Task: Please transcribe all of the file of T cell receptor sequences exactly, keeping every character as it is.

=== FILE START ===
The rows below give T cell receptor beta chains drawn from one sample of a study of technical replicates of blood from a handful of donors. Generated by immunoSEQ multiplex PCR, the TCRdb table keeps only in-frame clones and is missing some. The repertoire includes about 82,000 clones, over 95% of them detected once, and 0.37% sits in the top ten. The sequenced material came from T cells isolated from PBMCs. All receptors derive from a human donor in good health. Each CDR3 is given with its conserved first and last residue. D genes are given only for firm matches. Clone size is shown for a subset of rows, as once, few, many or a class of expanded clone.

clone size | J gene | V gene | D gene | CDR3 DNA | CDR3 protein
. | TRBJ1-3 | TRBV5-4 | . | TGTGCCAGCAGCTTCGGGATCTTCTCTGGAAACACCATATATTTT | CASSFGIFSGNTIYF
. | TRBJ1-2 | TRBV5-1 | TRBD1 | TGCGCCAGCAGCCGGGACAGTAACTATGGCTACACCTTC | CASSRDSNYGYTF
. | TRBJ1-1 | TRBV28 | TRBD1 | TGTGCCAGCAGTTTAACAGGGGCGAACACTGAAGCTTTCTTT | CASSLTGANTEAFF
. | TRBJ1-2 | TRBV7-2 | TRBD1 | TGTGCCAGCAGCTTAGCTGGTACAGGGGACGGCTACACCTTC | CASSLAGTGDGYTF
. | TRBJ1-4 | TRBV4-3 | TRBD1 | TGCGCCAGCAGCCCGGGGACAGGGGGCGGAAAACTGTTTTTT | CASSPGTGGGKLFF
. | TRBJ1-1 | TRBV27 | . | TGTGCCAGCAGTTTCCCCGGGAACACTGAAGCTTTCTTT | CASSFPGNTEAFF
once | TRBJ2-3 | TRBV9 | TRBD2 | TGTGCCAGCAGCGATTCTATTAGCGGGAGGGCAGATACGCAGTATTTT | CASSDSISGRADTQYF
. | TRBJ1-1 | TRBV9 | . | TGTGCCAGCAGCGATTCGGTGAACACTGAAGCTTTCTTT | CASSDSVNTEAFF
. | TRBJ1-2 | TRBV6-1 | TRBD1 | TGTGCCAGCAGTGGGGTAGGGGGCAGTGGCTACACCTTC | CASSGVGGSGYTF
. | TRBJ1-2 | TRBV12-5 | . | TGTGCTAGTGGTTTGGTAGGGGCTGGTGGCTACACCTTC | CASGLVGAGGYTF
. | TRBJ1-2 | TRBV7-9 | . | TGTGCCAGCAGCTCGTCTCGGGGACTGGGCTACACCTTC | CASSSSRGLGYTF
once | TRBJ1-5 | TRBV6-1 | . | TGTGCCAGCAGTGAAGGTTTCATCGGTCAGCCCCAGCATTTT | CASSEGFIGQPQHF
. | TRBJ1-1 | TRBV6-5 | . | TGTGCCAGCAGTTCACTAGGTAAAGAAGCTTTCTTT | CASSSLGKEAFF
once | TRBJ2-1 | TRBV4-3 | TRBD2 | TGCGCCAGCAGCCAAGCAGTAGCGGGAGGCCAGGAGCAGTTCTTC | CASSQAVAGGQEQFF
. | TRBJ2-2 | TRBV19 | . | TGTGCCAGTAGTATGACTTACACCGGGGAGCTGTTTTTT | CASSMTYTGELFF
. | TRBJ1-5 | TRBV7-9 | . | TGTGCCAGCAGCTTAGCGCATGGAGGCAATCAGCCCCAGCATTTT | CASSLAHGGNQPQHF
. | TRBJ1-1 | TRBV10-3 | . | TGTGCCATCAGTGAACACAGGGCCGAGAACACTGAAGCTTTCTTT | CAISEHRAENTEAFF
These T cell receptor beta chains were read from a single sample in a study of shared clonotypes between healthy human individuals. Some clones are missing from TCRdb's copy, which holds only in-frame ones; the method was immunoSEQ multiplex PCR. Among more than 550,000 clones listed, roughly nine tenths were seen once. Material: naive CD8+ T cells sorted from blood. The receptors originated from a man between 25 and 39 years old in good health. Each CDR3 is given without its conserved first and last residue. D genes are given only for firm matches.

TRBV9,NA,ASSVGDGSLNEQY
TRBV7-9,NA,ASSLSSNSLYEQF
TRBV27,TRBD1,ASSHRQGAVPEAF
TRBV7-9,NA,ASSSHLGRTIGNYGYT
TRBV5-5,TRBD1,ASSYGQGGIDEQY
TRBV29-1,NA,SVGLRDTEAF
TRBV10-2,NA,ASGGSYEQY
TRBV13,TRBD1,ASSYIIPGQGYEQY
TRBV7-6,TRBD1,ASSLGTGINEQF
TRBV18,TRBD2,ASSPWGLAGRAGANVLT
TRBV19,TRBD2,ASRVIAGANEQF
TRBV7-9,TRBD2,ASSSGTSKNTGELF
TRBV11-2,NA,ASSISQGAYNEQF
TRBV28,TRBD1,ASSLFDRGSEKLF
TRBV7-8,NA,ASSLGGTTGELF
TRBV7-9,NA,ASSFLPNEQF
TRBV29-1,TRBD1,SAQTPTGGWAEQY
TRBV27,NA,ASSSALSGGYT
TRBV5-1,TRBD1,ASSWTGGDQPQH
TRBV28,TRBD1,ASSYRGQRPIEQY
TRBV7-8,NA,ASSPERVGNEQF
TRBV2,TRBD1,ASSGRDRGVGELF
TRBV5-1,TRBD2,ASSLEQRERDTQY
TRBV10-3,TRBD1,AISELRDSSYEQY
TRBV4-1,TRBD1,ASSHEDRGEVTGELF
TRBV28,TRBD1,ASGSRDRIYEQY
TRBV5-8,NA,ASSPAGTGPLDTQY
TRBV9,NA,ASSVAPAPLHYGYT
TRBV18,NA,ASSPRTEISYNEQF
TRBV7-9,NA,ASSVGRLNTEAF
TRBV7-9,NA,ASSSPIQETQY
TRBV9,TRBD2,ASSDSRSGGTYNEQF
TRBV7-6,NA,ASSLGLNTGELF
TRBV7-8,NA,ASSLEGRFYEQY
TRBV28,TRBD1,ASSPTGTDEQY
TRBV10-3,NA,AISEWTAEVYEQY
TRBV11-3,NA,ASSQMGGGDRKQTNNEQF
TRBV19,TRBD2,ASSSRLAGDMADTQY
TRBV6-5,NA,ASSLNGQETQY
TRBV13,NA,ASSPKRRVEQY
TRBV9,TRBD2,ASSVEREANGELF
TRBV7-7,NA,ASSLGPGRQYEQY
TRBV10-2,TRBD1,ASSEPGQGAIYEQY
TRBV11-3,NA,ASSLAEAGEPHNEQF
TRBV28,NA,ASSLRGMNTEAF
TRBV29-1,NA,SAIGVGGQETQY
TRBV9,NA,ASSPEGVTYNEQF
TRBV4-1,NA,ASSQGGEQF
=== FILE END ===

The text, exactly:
The rows below give T cell receptor beta chains drawn from one sample of a study of technical replicates of blood from a handful of donors. Generated by immunoSEQ multiplex PCR, the TCRdb table keeps only in-frame clones and is missing some. The repertoire includes about 82,000 clones, over 95% of them detected once, and 0.37% sits in the top ten. The sequenced material came from T cells isolated from PBMCs. All receptors derive from a human donor in good health. Each CDR3 is given with its conserved first and last residue. D genes are given only for firm matches. Clone size is shown for a subset of rows, as once, few, many or a class of expanded clone.

clone size | J gene | V gene | D gene | CDR3 DNA | CDR3 protein
. | TRBJ1-3 | TRBV5-4 | . | TGTGCCAGCAGCTTCGGGATCTTCTCTGGAAACACCATATATTTT | CASSFGIFSGNTIYF
. | TRBJ1-2 | TRBV5-1 | TRBD1 | TGCGCCAGCAGCCGGGACAGTAACTATGGCTACACCTTC | CASSRDSNYGYTF
. | TRBJ1-1 | TRBV28 | TRBD1 | TGTGCCAGCAGTTTAACAGGGGCGAACACTGAAGCTTTCTTT | CASSLTGANTEAFF
. | TRBJ1-2 | TRBV7-2 | TRBD1 | TGTGCCAGCAGCTTAGCTGGTACAGGGGACGGCTACACCTTC | CASSLAGTGDGYTF
. | TRBJ1-4 | TRBV4-3 | TRBD1 | TGCGCCAGCAGCCCGGGGACAGGGGGCGGAAAACTGTTTTTT | CASSPGTGGGKLFF
. | TRBJ1-1 | TRBV27 | . | TGTGCCAGCAGTTTCCCCGGGAACACTGAAGCTTTCTTT | CASSFPGNTEAFF
once | TRBJ2-3 | TRBV9 | TRBD2 | TGTGCCAGCAGCGATTCTATTAGCGGGAGGGCAGATACGCAGTATTTT | CASSDSISGRADTQYF
. | TRBJ1-1 | TRBV9 | . | TGTGCCAGCAGCGATTCGGTGAACACTGAAGCTTTCTTT | CASSDSVNTEAFF
. | TRBJ1-2 | TRBV6-1 | TRBD1 | TGTGCCAGCAGTGGGGTAGGGGGCAGTGGCTACACCTTC | CASSGVGGSGYTF
. | TRBJ1-2 | TRBV12-5 | . | TGTGCTAGTGGTTTGGTAGGGGCTGGTGGCTACACCTTC | CASGLVGAGGYTF
. | TRBJ1-2 | TRBV7-9 | . | TGTGCCAGCAGCTCGTCTCGGGGACTGGGCTACACCTTC | CASSSSRGLGYTF
once | TRBJ1-5 | TRBV6-1 | . | TGTGCCAGCAGTGAAGGTTTCATCGGTCAGCCCCAGCATTTT | CASSEGFIGQPQHF
. | TRBJ1-1 | TRBV6-5 | . | TGTGCCAGCAGTTCACTAGGTAAAGAAGCTTTCTTT | CASSSLGKEAFF
once | TRBJ2-1 | TRBV4-3 | TRBD2 | TGCGCCAGCAGCCAAGCAGTAGCGGGAGGCCAGGAGCAGTTCTTC | CASSQAVAGGQEQFF
. | TRBJ2-2 | TRBV19 | . | TGTGCCAGTAGTATGACTTACACCGGGGAGCTGTTTTTT | CASSMTYTGELFF
. | TRBJ1-5 | TRBV7-9 | . | TGTGCCAGCAGCTTAGCGCATGGAGGCAATCAGCCCCAGCATTTT | CASSLAHGGNQPQHF
. | TRBJ1-1 | TRBV10-3 | . | TGTGCCATCAGTGAACACAGGGCCGAGAACACTGAAGCTTTCTTT | CAISEHRAENTEAFF
These T cell receptor beta chains were read from a single sample in a study of shared clonotypes between healthy human individuals. Some clones are missing from TCRdb's copy, which holds only in-frame ones; the method was immunoSEQ multiplex PCR. Among more than 550,000 clones listed, roughly nine tenths were seen once. Material: naive CD8+ T cells sorted from blood. The receptors originated from a man between 25 and 39 years old in good health. Each CDR3 is given without its conserved first and last residue. D genes are given only for firm matches.

TRBV9,NA,ASSVGDGSLNEQY
TRBV7-9,NA,ASSLSSNSLYEQF
TRBV27,TRBD1,ASSHRQGAVPEAF
TRBV7-9,NA,ASSSHLGRTIGNYGYT
TRBV5-5,TRBD1,ASSYGQGGIDEQY
TRBV29-1,NA,SVGLRDTEAF
TRBV10-2,NA,ASGGSYEQY
TRBV13,TRBD1,ASSYIIPGQGYEQY
TRBV7-6,TRBD1,ASSLGTGINEQF
TRBV18,TRBD2,ASSPWGLAGRAGANVLT
TRBV19,TRBD2,ASRVIAGANEQF
TRBV7-9,TRBD2,ASSSGTSKNTGELF
TRBV11-2,NA,ASSISQGAYNEQF
TRBV28,TRBD1,ASSLFDRGSEKLF
TRBV7-8,NA,ASSLGGTTGELF
TRBV7-9,NA,ASSFLPNEQF
TRBV29-1,TRBD1,SAQTPTGGWAEQY
TRBV27,NA,ASSSALSGGYT
TRBV5-1,TRBD1,ASSWTGGDQPQH
TRBV28,TRBD1,ASSYRGQRPIEQY
TRBV7-8,NA,ASSPERVGNEQF
TRBV2,TRBD1,ASSGRDRGVGELF
TRBV5-1,TRBD2,ASSLEQRERDTQY
TRBV10-3,TRBD1,AISELRDSSYEQY
TRBV4-1,TRBD1,ASSHEDRGEVTGELF
TRBV28,TRBD1,ASGSRDRIYEQY
TRBV5-8,NA,ASSPAGTGPLDTQY
TRBV9,NA,ASSVAPAPLHYGYT
TRBV18,NA,ASSPRTEISYNEQF
TRBV7-9,NA,ASSVGRLNTEAF
TRBV7-9,NA,ASSSPIQETQY
TRBV9,TRBD2,ASSDSRSGGTYNEQF
TRBV7-6,NA,ASSLGLNTGELF
TRBV7-8,NA,ASSLEGRFYEQY
TRBV28,TRBD1,ASSPTGTDEQY
TRBV10-3,NA,AISEWTAEVYEQY
TRBV11-3,NA,ASSQMGGGDRKQTNNEQF
TRBV19,TRBD2,ASSSRLAGDMADTQY
TRBV6-5,NA,ASSLNGQETQY
TRBV13,NA,ASSPKRRVEQY
TRBV9,TRBD2,ASSVEREANGELF
TRBV7-7,NA,ASSLGPGRQYEQY
TRBV10-2,TRBD1,ASSEPGQGAIYEQY
TRBV11-3,NA,ASSLAEAGEPHNEQF
TRBV28,NA,ASSLRGMNTEAF
TRBV29-1,NA,SAIGVGGQETQY
TRBV9,NA,ASSPEGVTYNEQF
TRBV4-1,NA,ASSQGGEQF